MPS, port stakeholders commits to fight plastic pollution on World Environment Day

Head of Legal and Compliance, MPS, Frank Ebow Brown

Over the past week, Meridian Port Services (MPS) demonstrated a commitment to help fight plastic pollution as persons, governments, businesses and organisations globally marked World Environment Day.

Together with state authorities within the Port Community – including the Ghana Ports and Harbours Authority, the Ghana Maritime Authority, the Environmental Protection Agency, the Tema Metropolitan Assembly, MPS started off the celebration with a sensitisation exercise to educate workers at the Terminal 3 on the responsible use and disposal of plastics.

The workers at the port were encouraged to begin the segregation of waste at their homes and the workplace.

Local waste management authorities were also encouraged to begin to consider recycling plastics as it is not only an environmental initiative, but an economic one. 

MPS, on that day, also played host to the Marine Pollution Technical Committee to discuss marine pollution around the Tema Port enclave and Tema coastline, address institutional gaps and interventions, as well as strategise to implement the action plan to fight the situation.

The committee consists of stakeholders from the maritime sector as well as the adjoining districts, which include the Ghana Ports and Harbours Authority, Meridian Port Services, Ghana Maritime Authority, Tema Shipyard, Association of Ghana Industries, Environmental Protection Agency, Eastern Naval Base, Marine Police Unit of the Ghana Police Service, Tema Traditional Council, Tema West Municipal Assembly, Kpong Katamanso Municipal Assembly (KKMA), and selected heads of departments and units from the Tema Metropolitan Assembly (TMA).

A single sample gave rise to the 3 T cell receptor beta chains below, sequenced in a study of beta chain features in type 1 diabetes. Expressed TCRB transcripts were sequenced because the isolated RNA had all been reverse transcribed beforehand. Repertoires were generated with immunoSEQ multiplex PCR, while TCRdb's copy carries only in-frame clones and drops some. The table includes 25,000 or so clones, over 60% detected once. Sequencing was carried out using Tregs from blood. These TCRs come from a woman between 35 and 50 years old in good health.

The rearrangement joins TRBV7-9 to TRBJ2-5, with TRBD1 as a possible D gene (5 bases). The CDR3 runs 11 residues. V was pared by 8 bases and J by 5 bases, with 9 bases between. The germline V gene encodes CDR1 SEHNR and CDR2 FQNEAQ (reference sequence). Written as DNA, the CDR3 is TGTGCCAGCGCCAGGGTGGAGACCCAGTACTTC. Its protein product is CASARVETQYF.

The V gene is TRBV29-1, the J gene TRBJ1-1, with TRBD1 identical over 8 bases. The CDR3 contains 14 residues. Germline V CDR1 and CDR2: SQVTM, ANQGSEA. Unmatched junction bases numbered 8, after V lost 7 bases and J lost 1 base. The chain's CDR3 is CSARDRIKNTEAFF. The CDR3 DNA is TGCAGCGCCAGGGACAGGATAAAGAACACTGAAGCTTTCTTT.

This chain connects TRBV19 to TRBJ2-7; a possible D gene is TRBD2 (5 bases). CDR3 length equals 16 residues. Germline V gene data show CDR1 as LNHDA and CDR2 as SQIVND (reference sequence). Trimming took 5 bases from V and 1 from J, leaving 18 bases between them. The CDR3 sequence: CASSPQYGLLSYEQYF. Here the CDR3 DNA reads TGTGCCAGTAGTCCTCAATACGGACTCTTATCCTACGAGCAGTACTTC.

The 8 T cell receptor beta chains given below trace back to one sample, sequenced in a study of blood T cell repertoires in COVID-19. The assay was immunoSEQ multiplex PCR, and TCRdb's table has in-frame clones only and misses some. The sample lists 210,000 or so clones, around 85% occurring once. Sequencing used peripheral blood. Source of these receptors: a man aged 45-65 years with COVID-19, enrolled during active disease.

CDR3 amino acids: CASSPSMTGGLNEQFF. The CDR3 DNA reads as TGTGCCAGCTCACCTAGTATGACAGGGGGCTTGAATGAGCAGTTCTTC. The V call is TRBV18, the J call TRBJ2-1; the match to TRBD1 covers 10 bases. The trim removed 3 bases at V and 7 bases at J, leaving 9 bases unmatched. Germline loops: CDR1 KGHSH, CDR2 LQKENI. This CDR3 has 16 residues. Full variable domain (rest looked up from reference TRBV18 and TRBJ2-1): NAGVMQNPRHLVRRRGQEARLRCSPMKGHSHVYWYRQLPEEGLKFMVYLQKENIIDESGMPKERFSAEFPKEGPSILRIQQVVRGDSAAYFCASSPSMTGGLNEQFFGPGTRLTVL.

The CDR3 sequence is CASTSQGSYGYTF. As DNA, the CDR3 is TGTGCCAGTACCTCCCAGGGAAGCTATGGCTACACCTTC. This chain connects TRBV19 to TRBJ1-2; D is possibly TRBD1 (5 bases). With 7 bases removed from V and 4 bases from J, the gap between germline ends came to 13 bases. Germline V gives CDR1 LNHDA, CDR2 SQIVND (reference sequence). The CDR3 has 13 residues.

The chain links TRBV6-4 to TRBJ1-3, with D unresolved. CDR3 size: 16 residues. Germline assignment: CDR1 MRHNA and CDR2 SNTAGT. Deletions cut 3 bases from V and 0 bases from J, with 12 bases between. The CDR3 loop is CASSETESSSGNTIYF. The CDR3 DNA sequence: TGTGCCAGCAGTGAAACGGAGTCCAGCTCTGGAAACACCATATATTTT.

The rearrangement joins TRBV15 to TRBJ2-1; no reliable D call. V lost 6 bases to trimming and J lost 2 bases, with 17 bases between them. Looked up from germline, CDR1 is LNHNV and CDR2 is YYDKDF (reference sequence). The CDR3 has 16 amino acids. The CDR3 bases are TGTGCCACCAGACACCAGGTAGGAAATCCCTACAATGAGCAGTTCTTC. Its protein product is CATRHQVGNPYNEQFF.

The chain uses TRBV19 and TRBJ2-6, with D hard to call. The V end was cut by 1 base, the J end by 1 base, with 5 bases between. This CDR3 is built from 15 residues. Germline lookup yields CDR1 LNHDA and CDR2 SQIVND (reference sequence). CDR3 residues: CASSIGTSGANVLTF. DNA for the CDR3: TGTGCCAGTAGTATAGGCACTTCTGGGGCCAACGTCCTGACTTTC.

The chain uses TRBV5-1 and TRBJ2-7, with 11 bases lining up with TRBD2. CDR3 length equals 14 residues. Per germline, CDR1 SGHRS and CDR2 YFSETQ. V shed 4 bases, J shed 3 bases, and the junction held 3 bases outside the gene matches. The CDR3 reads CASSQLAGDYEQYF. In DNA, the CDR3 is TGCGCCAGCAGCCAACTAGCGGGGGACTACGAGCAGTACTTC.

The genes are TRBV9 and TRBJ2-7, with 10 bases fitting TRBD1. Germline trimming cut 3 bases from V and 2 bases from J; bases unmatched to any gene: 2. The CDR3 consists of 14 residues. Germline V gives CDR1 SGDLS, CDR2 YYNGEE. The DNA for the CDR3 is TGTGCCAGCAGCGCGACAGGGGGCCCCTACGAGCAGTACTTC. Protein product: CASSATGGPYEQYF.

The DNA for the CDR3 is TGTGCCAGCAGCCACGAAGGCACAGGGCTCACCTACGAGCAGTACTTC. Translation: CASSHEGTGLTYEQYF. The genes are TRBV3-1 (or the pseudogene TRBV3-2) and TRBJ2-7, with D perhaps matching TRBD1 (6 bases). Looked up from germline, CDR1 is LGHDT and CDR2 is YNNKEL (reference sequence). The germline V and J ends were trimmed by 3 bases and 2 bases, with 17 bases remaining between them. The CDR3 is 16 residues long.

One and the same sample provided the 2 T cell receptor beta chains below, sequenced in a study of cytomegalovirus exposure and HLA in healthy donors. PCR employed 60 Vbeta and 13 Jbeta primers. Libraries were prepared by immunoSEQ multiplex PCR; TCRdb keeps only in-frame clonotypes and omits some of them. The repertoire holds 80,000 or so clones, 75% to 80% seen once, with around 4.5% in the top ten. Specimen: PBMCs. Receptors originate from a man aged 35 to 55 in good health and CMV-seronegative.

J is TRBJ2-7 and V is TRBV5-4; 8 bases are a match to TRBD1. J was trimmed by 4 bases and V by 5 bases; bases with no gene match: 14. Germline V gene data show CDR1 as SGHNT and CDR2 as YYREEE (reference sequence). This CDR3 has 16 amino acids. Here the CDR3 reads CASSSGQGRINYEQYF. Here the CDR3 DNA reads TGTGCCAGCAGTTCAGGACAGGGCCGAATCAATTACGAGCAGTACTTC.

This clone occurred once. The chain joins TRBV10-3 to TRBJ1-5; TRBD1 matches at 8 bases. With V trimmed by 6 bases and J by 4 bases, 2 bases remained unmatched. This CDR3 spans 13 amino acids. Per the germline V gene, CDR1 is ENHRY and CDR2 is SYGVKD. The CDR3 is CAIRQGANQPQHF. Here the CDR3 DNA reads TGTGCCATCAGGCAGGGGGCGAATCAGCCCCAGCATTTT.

At the storm drain around the Terminal 3 of the Tema Port, a Snr. Environmental Specialist – MPS, Henry A. Okine, called on adjoining communities to the port to end the indiscriminate disposal of waste.

“Most of these rubbish coming in are plastic waste and it is quite alarming. Besides plastic waste, we have faecal matter also coming through. In a year, we spend over GH¢300,000 to keep the V-drain clean. We have some of our cleaners who do the job for us but that is not sustainable. What is sustainable is that people need to change their behaviour of improper waste disposal. I want to call on the community out there. We all need to be educated and also change our ways of improper waste disposal,” he said in an interview with Eye on Port.

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